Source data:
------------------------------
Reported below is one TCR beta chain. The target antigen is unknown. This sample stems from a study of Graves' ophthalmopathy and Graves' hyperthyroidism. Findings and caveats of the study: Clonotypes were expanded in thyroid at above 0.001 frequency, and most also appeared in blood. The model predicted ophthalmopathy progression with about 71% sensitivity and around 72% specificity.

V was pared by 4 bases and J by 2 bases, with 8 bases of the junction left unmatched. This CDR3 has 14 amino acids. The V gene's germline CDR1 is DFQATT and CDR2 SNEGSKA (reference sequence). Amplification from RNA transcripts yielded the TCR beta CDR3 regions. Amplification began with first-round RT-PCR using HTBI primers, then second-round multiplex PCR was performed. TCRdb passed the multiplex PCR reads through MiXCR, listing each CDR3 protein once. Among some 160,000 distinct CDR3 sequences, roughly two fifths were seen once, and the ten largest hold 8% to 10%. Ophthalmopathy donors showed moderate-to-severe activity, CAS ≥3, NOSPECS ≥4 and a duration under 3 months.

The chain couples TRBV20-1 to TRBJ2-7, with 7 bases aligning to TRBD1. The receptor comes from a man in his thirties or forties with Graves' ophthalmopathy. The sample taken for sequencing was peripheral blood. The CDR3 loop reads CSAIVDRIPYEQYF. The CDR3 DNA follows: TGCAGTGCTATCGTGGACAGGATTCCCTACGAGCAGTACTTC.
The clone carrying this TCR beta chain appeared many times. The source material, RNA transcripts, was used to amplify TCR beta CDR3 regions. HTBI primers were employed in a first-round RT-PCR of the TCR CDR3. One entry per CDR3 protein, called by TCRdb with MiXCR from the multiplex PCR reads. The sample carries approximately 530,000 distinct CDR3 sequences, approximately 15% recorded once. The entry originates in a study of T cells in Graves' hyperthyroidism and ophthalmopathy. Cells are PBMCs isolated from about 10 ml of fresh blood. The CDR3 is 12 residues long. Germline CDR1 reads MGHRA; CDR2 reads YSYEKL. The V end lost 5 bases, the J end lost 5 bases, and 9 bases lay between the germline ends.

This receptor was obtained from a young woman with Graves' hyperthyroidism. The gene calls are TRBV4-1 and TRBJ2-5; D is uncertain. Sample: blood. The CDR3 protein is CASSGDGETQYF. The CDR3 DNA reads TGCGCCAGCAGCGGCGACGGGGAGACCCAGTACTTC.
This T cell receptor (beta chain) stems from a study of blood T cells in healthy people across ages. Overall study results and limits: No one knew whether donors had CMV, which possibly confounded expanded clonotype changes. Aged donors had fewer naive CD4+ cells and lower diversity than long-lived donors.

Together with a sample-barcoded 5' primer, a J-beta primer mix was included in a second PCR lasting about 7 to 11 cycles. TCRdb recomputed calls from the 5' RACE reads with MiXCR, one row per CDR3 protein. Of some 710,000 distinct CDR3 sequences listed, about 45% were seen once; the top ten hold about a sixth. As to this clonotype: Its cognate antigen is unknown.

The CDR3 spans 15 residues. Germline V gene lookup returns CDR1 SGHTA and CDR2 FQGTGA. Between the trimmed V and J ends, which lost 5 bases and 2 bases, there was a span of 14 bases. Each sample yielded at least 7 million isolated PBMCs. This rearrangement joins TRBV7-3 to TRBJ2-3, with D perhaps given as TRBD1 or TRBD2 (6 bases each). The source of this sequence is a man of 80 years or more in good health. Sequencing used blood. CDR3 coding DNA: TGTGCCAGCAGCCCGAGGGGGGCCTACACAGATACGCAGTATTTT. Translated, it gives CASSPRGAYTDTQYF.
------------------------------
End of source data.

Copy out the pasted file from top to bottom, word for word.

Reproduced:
Reported below is one TCR beta chain. The target antigen is unknown. This sample stems from a study of Graves' ophthalmopathy and Graves' hyperthyroidism. Findings and caveats of the study: Clonotypes were expanded in thyroid at above 0.001 frequency, and most also appeared in blood. The model predicted ophthalmopathy progression with about 71% sensitivity and around 72% specificity.

V was pared by 4 bases and J by 2 bases, with 8 bases of the junction left unmatched. This CDR3 has 14 amino acids. The V gene's germline CDR1 is DFQATT and CDR2 SNEGSKA (reference sequence). Amplification from RNA transcripts yielded the TCR beta CDR3 regions. Amplification began with first-round RT-PCR using HTBI primers, then second-round multiplex PCR was performed. TCRdb passed the multiplex PCR reads through MiXCR, listing each CDR3 protein once. Among some 160,000 distinct CDR3 sequences, roughly two fifths were seen once, and the ten largest hold 8% to 10%. Ophthalmopathy donors showed moderate-to-severe activity, CAS ≥3, NOSPECS ≥4 and a duration under 3 months.

The chain couples TRBV20-1 to TRBJ2-7, with 7 bases aligning to TRBD1. The receptor comes from a man in his thirties or forties with Graves' ophthalmopathy. The sample taken for sequencing was peripheral blood. The CDR3 loop reads CSAIVDRIPYEQYF. The CDR3 DNA follows: TGCAGTGCTATCGTGGACAGGATTCCCTACGAGCAGTACTTC.
The clone carrying this TCR beta chain appeared many times. The source material, RNA transcripts, was used to amplify TCR beta CDR3 regions. HTBI primers were employed in a first-round RT-PCR of the TCR CDR3. One entry per CDR3 protein, called by TCRdb with MiXCR from the multiplex PCR reads. The sample carries approximately 530,000 distinct CDR3 sequences, approximately 15% recorded once. The entry originates in a study of T cells in Graves' hyperthyroidism and ophthalmopathy. Cells are PBMCs isolated from about 10 ml of fresh blood. The CDR3 is 12 residues long. Germline CDR1 reads MGHRA; CDR2 reads YSYEKL. The V end lost 5 bases, the J end lost 5 bases, and 9 bases lay between the germline ends.

This receptor was obtained from a young woman with Graves' hyperthyroidism. The gene calls are TRBV4-1 and TRBJ2-5; D is uncertain. Sample: blood. The CDR3 protein is CASSGDGETQYF. The CDR3 DNA reads TGCGCCAGCAGCGGCGACGGGGAGACCCAGTACTTC.
This T cell receptor (beta chain) stems from a study of blood T cells in healthy people across ages. Overall study results and limits: No one knew whether donors had CMV, which possibly confounded expanded clonotype changes. Aged donors had fewer naive CD4+ cells and lower diversity than long-lived donors.

Together with a sample-barcoded 5' primer, a J-beta primer mix was included in a second PCR lasting about 7 to 11 cycles. TCRdb recomputed calls from the 5' RACE reads with MiXCR, one row per CDR3 protein. Of some 710,000 distinct CDR3 sequences listed, about 45% were seen once; the top ten hold about a sixth. As to this clonotype: Its cognate antigen is unknown.

The CDR3 spans 15 residues. Germline V gene lookup returns CDR1 SGHTA and CDR2 FQGTGA. Between the trimmed V and J ends, which lost 5 bases and 2 bases, there was a span of 14 bases. Each sample yielded at least 7 million isolated PBMCs. This rearrangement joins TRBV7-3 to TRBJ2-3, with D perhaps given as TRBD1 or TRBD2 (6 bases each). The source of this sequence is a man of 80 years or more in good health. Sequencing used blood. CDR3 coding DNA: TGTGCCAGCAGCCCGAGGGGGGCCTACACAGATACGCAGTATTTT. Translated, it gives CASSPRGAYTDTQYF.